BUTTE, MT - If you live here in Montana, you may have found that you're asking yourself a thousand questions as of late. Most revolve around the sanctity of the state, the transformation happening right in front of our eyes, and where we go from here. Who are we anymore? What's happened to the state you once knew?

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You're not alone. Being in the field that I am, I speak to and hear from people who have walked in many different shoes: some who were born and raised in Montana and have no idea what's going on in their state anymore; some who are political leaders that throw on the facade that they have all the answers, yet are just as clueless as the rest of us; and some who are brand new here, soaking in all the beauty and loving their choice to move here without understanding the consequences they brought with them. Of course, not everyone falls into these three camps. And there in lies the problem.

Whether you're familiar with Montana's history or not, you probably have some idea of what the state used to look like. Thousands of years ago, Indigenous tribes ruled these regions, engaging themselves with the lives of one another, mixing cultures and beliefs—willingly or reluctantly. Then, one genocide and mass migration later, Montana became an early version of what we recognize today: a frontier with millions of acres of beautiful land, relatively untouched (besides by the people we stole it from), and bound with plentiful opportunity. The future looked bright, and the people who now inhabited the state knew exactly what they wanted and what they were working for.

The Simplicity of Purpose

In the early days, Montana's identity was straightforward. Settlers and Native American tribes coexisted in a land where survival depended on understanding and respecting the harsh yet bountiful environment. The state’s economy was built on agriculture, mining, and logging, industries that required grit and collaboration. Small towns thrived as tight-knit communities where everyone knew each other, and shared values were deeply ingrained.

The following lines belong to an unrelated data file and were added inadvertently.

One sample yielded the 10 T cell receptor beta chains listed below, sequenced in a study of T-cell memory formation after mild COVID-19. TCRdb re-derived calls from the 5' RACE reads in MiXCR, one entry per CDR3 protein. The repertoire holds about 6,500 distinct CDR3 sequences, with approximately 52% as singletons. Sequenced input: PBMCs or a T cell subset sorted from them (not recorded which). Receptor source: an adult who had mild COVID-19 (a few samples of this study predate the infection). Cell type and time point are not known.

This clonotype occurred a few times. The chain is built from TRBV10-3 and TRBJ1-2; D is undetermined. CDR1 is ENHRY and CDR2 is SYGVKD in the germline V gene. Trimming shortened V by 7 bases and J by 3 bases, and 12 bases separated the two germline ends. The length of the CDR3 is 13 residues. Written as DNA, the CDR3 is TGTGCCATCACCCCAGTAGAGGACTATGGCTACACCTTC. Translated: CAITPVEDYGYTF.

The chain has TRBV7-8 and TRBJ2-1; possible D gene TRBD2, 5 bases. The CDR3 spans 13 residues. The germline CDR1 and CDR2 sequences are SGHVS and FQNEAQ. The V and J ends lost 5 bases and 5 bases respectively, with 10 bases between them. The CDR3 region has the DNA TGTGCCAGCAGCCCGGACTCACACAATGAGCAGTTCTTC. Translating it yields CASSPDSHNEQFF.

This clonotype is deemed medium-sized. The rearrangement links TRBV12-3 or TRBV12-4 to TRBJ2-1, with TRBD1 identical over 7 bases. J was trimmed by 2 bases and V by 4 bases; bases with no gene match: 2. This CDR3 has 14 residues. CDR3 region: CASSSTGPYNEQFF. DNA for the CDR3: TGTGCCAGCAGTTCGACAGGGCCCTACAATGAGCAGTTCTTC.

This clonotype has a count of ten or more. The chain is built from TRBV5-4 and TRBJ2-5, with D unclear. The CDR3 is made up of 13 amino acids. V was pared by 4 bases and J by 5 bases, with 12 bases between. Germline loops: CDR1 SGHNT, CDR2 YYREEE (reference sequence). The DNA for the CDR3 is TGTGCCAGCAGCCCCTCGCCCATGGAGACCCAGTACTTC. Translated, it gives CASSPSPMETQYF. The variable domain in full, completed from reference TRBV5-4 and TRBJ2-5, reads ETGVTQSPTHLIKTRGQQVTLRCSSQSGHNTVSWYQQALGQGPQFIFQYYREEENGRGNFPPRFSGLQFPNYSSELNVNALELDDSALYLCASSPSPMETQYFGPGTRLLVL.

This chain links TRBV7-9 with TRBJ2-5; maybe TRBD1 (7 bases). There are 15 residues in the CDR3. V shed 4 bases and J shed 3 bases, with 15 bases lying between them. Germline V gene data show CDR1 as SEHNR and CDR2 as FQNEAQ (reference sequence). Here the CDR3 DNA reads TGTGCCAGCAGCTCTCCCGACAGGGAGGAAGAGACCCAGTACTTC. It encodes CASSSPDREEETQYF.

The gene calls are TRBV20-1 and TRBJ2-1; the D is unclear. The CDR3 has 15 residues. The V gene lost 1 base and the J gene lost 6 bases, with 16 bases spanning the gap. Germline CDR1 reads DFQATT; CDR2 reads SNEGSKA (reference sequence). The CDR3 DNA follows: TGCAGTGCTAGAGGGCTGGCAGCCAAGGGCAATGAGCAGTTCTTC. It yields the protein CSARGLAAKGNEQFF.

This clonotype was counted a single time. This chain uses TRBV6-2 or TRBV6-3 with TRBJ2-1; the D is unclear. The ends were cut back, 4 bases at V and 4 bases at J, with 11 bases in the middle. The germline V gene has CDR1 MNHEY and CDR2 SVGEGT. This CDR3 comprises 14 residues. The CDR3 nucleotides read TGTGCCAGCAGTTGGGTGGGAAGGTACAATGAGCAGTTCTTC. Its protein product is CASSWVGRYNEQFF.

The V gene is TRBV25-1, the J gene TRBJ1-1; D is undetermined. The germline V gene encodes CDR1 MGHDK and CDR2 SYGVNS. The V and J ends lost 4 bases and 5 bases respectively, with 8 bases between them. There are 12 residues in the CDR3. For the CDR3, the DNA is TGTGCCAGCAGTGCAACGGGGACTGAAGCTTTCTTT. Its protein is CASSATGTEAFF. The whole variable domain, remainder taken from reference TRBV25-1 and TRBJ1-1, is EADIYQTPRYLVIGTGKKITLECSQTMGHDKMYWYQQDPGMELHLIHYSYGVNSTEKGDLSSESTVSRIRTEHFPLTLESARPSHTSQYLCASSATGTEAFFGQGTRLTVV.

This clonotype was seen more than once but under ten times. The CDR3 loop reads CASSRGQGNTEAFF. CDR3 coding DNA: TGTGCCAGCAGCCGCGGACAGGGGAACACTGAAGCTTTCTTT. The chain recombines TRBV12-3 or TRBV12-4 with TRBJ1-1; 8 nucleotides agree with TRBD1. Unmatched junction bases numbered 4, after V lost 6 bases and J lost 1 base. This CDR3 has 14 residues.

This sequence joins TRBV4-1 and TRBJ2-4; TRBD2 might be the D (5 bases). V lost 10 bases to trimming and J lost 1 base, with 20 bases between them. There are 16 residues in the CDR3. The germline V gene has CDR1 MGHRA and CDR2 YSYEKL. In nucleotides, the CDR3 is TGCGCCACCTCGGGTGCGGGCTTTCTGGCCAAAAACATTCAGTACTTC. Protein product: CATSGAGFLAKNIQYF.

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What's the point being made here? In Montana's early days, its identity was pretty straightforward. Indigenous tribal nations, settlers finding themselves in a strange new land, and the generations that followed knew—for the most part—what their purpose was, why they were here, and what they valued. Big cities and massive growth were virtually unheard of, so small towns thrived as sparsely-located, tight-knit communities where everyone knew of one another and shared principles with each other.

This point was made very evident when I sat down with a 60-something-year-old gentleman who was born and raised here in Butte: a town whose identity was solidified long before Montana even became a state in 1889. He recalled the endless stories he'd have as a youth, where Western Montana's bigger dwellings—Bozeman, Butte, and Missoula—each had a personal yet light-hearted vendetta against one another: "Us in Butte would go out to Bozeman to pick a fight with the farmers, they'd come here to pick a fight with the miners, and we'd both go up to Missoula to pick a fight with the loggers."

In a time where Montana’s identity was encapsulated by the image of the rugged cowboy, the resilient farmer, and the hardened miner, it makes sense. These figures symbolized self-reliance, hard work, and a deep connection to the land. The simplicity of which brought an identity with a clear sense of purpose and belonging—and not much wiggle room. But, in the end, Montanans knew exactly what they wanted: honest work, honest living, and a family to watch the sunsets with.

A Turbulent Present

Fast forward decades into the future to the year 1990. The current population is 800,000 across the entire state, and you're about to see a 24% increase over the next two decades. Still, things haven't changed much, and your grandpa reminds you of how he got here and what he expects out of you: keep working and keep this great state beautiful. As the years go by, you start to develop a family of your own, placing onto them the values that were placed on to you as a multi-generational Montanan. Towns are growing, roads are expanding, and the political climate is shifting, but nothing you can't handle. You're made to adapt.